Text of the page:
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Brazilian Journal of Microbiology

Print version ISSN 1517-8382On-line version ISSN 1678-4405

Braz. J. Microbiol. vol.41 no.1 São Paulo Jan./Mar. 2010 



Chemical composition and antifungal activity of Hyptis suaveolens (L.) poit leaves essential oil against Aspergillus species



Ana Carolina Pessoa MoreiraI; Edeltrudes de Oliveira LimaII; Paulo Alves WanderleyIII; Egberto Santos CarmoI; Evandro Leite de SouzaIV,*

ILaboratório de Tecnologia Farmacêutica, Universidade Federal da Paraíba, João Pessoa, PB, Brasil
IILaboratório de Micologia, Departamento de Ciências Farmacêuticas, Centro de Ciências da Saúde Universidade Federal da Paraíba, João Pessoa, PB, Brasil
IIIDepartamento de Agricultura, Centro de Formação de Tecnólogos, Universidade Federal da Paraíba, Bananeiras, PB, Brasil
IVLaboratório de Microbiologia de Alimentos, Departamento de Nutrição, Centro de Ciências da Saúde, Universidade Federal da Paraíba, João Pessoa, PB, Brasil




This study aimed to identify the constituents of the essential oil from Hyptis suaveolens (L.) leaves using a Gas Chromatograph -Mass Spectrometer and assess its inhibitory effect on some potentially pathogenic Aspergilli (A. flavus, A. parasiticus, A. ochraceus, A. fumigatus and A. niger). Eucaliptol (47.64 %) was the most abundant component in the oil, followed for gama-ellemene (8.15 %), beta-pynene (6.55 %), (+)3-carene (5.16 %), trans-beta-cariophyllene (4.69 %) and germacrene (4.86 %). The essential oil revealed an interesting anti-Aspergillus property characterized by a Minimum Inhibitory Concentration and Minimum Fungicidal Concentration of 40 and 80 µL/mL, respectively. The oil at 80 and 40 µL/mL strongly inhibited the mycelial growth of A. fumigatus and A. parasiticus along 14 days. In addition, at 10 and 20 µL/mL the oil was able to cause morphological changes in A. flavus as decreased conidiation, leakage of cytoplasm, loss of pigmentation and disrupted cell structure suggesting fungal wall degeneration. These findings showed the interesting anti-Aspergillus property of H. suaveolens leaves essential oil supporting its possible rational use as alternative source of new antifungal compounds to be applied in the aspergillosis treatment.

Key words: Hyptis suaveolens L. (Poit), essential oil, anti-Aspergillus effect.




Human aspergillosis is an opportunistic infection related to the inhalation of Aspergillus conidia, colonization of wounds and/or penetration in human tissues through surgical incision. Cutaneous aspergillosis, aspergillar otomycosis, aspergillar onychomycosis, invasive lung aspergillosis, aspergillar sinusitis and aspergilloma are some clinical manifestations of this infection (9). Resistance of Aspergillus strains to some clinically used antifungals is a major problem making to rise up a search for compounds more effective and with minimum side effects (5, 6).

Recently the antimicrobial potential of essential oils has been of great interest in both academia and pharmaceutical industry since their possible use as alternative anti-infective agents emerged from a growing tendency to decrease the use of synthetic antibiotics in clinical therapy (15, 20).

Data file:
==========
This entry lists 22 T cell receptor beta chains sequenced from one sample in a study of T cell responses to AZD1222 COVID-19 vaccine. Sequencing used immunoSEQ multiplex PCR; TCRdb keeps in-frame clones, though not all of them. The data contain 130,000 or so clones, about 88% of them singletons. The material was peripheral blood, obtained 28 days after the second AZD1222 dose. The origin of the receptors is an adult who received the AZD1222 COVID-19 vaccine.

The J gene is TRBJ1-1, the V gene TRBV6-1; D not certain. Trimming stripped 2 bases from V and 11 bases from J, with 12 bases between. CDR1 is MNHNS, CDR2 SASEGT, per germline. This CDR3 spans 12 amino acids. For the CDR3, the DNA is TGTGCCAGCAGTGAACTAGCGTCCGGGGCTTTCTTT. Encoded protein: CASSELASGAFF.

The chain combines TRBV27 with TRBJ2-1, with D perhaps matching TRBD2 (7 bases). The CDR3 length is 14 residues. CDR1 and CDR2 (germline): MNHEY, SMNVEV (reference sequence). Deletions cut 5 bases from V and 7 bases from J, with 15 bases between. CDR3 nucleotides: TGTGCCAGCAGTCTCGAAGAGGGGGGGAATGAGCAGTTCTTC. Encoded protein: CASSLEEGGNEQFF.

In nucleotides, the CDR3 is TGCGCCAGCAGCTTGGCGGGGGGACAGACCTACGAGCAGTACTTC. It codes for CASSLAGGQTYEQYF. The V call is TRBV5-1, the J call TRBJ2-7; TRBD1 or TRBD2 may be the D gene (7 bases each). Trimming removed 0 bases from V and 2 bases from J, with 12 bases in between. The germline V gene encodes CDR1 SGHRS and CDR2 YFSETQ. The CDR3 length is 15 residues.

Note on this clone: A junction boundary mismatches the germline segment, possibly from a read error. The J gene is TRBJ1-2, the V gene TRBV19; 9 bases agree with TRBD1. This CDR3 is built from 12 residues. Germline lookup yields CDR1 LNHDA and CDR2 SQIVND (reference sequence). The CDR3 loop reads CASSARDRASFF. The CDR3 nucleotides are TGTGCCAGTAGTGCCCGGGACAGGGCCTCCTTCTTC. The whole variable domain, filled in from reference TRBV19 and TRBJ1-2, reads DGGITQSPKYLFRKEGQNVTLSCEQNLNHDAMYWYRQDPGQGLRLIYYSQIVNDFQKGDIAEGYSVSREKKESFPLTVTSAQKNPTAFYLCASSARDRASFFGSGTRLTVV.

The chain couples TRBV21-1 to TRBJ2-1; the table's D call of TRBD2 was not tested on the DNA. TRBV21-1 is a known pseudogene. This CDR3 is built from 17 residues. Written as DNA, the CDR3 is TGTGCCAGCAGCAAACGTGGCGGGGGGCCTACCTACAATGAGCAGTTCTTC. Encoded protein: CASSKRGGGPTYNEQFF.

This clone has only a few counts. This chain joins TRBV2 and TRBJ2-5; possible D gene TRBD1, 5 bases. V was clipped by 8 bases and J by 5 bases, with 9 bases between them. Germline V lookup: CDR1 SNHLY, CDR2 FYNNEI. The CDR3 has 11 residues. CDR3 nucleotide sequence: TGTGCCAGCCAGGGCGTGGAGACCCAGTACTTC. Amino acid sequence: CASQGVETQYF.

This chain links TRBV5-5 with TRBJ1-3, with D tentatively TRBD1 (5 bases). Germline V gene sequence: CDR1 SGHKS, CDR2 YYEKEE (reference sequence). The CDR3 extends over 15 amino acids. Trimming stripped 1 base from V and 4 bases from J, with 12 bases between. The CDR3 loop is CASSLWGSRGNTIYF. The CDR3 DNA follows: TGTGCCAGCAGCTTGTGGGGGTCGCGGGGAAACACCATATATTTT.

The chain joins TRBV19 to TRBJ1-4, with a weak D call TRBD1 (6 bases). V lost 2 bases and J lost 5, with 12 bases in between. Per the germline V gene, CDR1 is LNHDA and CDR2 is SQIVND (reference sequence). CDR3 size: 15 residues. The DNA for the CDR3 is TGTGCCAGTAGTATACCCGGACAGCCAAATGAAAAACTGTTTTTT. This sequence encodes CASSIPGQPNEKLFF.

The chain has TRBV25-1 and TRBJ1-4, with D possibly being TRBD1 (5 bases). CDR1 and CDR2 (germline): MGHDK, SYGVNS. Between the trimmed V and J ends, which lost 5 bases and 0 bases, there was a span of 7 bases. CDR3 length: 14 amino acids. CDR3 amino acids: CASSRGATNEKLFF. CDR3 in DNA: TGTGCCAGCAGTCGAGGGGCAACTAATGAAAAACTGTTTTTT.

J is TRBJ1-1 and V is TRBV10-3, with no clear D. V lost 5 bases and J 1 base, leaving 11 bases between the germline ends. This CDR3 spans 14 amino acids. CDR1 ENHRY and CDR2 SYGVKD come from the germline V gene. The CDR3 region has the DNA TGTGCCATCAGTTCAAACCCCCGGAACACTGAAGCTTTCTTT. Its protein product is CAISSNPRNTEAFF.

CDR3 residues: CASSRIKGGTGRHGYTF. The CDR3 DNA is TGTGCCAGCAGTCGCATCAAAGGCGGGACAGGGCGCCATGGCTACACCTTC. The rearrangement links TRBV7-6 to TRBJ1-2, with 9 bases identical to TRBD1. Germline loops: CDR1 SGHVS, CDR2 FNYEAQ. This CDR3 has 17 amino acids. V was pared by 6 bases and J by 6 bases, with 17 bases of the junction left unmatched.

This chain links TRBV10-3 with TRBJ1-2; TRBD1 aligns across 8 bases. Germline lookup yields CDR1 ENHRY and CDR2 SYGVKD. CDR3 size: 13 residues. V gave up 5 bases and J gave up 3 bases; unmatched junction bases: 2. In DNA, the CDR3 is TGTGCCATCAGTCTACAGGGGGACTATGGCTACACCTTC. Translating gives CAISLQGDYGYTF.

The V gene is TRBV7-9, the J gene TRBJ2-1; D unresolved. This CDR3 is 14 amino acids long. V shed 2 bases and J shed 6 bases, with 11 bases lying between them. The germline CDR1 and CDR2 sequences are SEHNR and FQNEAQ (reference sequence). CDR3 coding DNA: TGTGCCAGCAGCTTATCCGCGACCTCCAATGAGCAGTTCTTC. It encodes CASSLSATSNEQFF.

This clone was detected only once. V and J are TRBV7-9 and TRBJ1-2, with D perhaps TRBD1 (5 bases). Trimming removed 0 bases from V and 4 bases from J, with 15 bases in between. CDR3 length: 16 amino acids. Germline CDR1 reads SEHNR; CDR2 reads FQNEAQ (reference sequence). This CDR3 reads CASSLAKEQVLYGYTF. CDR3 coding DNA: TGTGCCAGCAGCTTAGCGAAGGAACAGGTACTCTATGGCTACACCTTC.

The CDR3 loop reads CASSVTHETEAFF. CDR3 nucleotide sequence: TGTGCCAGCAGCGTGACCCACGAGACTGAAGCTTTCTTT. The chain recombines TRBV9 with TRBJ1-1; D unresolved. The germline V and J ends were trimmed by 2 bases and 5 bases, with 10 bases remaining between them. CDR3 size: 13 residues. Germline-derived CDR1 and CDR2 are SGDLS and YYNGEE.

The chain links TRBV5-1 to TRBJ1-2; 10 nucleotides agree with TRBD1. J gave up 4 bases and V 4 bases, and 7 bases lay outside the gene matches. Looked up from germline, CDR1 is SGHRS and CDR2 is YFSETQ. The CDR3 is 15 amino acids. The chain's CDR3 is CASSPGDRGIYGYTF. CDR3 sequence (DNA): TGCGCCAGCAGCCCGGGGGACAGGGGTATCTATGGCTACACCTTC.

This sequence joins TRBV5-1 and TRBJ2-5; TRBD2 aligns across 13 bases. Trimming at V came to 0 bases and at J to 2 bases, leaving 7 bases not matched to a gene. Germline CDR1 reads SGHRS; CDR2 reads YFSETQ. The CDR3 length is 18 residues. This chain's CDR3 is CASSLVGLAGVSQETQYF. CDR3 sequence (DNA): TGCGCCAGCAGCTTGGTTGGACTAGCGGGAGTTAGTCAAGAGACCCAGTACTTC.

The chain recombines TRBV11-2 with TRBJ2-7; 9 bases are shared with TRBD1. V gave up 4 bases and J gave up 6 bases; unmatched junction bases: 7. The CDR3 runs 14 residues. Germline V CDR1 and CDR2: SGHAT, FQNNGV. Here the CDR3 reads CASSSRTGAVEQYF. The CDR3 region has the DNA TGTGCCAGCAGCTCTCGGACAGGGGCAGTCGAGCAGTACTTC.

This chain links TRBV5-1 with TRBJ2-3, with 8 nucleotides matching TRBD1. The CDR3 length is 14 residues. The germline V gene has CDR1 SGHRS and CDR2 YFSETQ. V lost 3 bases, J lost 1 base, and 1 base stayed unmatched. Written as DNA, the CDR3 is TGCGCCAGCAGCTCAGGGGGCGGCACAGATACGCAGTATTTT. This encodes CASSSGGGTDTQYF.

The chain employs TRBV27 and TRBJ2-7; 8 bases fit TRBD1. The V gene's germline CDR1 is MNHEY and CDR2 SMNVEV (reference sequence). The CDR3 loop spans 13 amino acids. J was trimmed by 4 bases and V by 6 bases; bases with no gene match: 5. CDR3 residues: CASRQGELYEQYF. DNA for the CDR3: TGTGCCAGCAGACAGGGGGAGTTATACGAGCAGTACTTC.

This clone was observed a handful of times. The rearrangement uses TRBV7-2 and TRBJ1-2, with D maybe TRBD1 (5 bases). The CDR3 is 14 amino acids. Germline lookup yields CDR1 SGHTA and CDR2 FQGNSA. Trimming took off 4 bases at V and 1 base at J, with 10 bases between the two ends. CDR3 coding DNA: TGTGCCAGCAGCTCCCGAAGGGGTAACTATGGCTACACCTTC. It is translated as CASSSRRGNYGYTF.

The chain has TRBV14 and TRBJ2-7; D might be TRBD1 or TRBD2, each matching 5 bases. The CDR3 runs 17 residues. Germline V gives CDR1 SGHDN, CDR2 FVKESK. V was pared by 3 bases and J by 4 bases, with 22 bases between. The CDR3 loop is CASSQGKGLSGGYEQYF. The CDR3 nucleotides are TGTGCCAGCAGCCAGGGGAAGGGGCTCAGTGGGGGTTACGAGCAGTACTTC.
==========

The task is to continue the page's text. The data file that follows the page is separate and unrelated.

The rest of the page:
Hyptis suaveolens (L.) Poit. (Lamiaceae), popularly known in Brazil for "alfazema", is a fast-growing perennial herb found in dense clumps along roadsides, in over-grazed pastures and around stockyards in the tropics. Its branched, semi-woody stems can reach a height of 2 m, and the plant gives off a characteristic minty smell when crushed (21). Originally native to tropical America, it is now considered a weed worldwide (4).

H. suaveolens is popularly used in the treatment of respiratory and gastrointestinal infections, indigestion, colds, pain, fever, cramps and skin diseases (3, 16). The leaves are used as an anticancer and antifertility (in females) agent, while their aqueous extract has showed an antinociceptive effect and acute toxicity (21). To date, although few reports (11, 27) have found antibacterial and antifungal properties of H. suaveolens essential oil there has been a lack of studies emphasizing its anti-Aspergillus activity.

This study aimed to analyze the chemical composition of the essential oil obtained from H. suaveolens leaves and assess its inhibitory effect on the growth and morphogenesis of potentially pathogenic Aspergilli.




Leaves of H. suaveolens L. (Poit) were collected in January of 2007 from the Experimental Plant Collection, Department of Agriculture, Center of Technologists Formation, Federal University of Paraíba, Bananeiras, Brazil. The plant was authenticated by the National Herbarium Prof. Jaime Coelho de Moraes (Areia, Brazil) where a voucher specimen was deposited under a number 11367. H. suaveolens essential oil was obtained by hydrodistillation using a Clevenger apparatus. The oil was assayed in a range of 20 - 0.5 µL.mL-1, and the solutions were prepared in sterile distilled water added of bacteriological agar (0.15 g/100mL) as stabilizing agent (25).

Tested microorganisms

Aspergillus parasiticus ATCC-15517, A. flavus ATCC-16013, A. fumigatus ATCC-40640, A. ochraceus ATCC-22947 and A. niger ATCC-1004 were used as test microorganisms. Stock cultures were kept on sterile Sabouraud agar (SA) slants under 7 ºC (± 1 ºC). For preparing the inocula used in anti-mould assays were used 7 days-old cultures grown on sterile SA at 25-28 ºC. After the incubation period, the mould spores were taken by adding sterile NaCl (0.85 g/100mL) on the growth media followed for gentle shaking for 30 s. The obtained suspensions were filtered through sterile triple layer cheesecloth to remove mycelial fragments. Mould spores was counted using hemocytometer. Spores suspensions were adjusted by serial dilutions using sterile NaCl (0.85 g/100mL) to contain approximately 106 spores/mL (19).

Essential oil chemical analysis

Essential oil chemical composition was analyzed using a gas chromatograph (GC) fitted to a mass spectrometer (MS) (GC-MS, Shimadzu QP-5000, Kyoto, Japan) operating in electron-impact (70 eV, m/z 40 -550) mode; the fused-silica capillary column used was an OV-5 with diameter of 30 m long., 0.25 mm i.d., 0.25 µm film thickness (Ohio Valley Special Chemical Inc., USA). The chromatographic conditions were as follow: sample preparation 1µL in 1 mL of hexane; injection volume 1 µL; split ratio 1:20; helium flow rate 0.9 mL/min; temperature programme ramp from 60 ºC to 240 ºC with a gradient of 3 ºC/min (holding the initial and final temperature for 10 min); injector temperature 230 ºC; detector temperature 280 ºC. The identification of the essential oil components was performed by retention indexes (1) and comparing their mass spectra with a data bank (System GCMS, Nist. 62 lib) and literature (1, 14). Retention indexes were obtained by co-injection with a hydrocarbons (C9-C24) standard mixture using the Van Den Doll equation (26).